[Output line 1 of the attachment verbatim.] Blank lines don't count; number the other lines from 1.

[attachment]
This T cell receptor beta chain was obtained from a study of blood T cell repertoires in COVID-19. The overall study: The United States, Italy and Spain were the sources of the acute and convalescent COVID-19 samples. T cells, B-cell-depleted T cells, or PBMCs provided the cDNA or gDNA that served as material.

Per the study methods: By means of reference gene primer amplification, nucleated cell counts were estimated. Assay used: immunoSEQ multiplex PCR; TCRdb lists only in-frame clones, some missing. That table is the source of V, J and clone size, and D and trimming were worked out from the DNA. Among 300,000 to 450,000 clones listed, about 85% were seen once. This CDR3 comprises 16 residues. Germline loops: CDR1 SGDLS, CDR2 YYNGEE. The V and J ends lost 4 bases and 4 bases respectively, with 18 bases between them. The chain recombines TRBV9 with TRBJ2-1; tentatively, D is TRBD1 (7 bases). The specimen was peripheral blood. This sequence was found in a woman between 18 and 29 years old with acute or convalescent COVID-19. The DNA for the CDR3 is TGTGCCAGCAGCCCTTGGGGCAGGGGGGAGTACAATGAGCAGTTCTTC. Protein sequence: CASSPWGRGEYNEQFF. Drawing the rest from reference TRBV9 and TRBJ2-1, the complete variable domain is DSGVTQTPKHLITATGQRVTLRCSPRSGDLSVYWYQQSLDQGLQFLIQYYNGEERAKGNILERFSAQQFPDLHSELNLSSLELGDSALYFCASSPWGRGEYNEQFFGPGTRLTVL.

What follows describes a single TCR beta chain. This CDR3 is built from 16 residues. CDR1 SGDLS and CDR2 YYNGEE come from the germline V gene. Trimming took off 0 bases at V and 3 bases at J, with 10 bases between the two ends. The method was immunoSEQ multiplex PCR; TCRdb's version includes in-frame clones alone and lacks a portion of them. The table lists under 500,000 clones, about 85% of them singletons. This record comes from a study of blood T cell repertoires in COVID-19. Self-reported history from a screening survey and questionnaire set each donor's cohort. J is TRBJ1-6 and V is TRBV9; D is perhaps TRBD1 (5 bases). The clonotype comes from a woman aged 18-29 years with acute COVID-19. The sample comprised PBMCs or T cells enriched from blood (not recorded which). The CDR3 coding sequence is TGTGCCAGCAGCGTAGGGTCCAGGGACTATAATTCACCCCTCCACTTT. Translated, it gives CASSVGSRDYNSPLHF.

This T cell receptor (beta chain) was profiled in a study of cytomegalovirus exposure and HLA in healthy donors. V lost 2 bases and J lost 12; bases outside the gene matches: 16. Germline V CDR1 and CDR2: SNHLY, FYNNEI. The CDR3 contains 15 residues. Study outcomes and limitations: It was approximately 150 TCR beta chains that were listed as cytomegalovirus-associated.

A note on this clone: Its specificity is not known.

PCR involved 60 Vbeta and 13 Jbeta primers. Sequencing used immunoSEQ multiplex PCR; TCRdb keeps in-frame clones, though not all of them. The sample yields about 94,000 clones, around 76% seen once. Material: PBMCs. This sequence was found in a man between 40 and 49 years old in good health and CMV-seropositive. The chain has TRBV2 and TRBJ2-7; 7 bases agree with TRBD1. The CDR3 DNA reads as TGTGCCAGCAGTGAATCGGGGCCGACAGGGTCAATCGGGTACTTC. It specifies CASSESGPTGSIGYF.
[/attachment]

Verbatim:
This T cell receptor beta chain was obtained from a study of blood T cell repertoires in COVID-19. The overall study: The United States, Italy and Spain were the sources of the acute and convalescent COVID-19 samples. T cells, B-cell-depleted T cells, or PBMCs provided the cDNA or gDNA that served as material.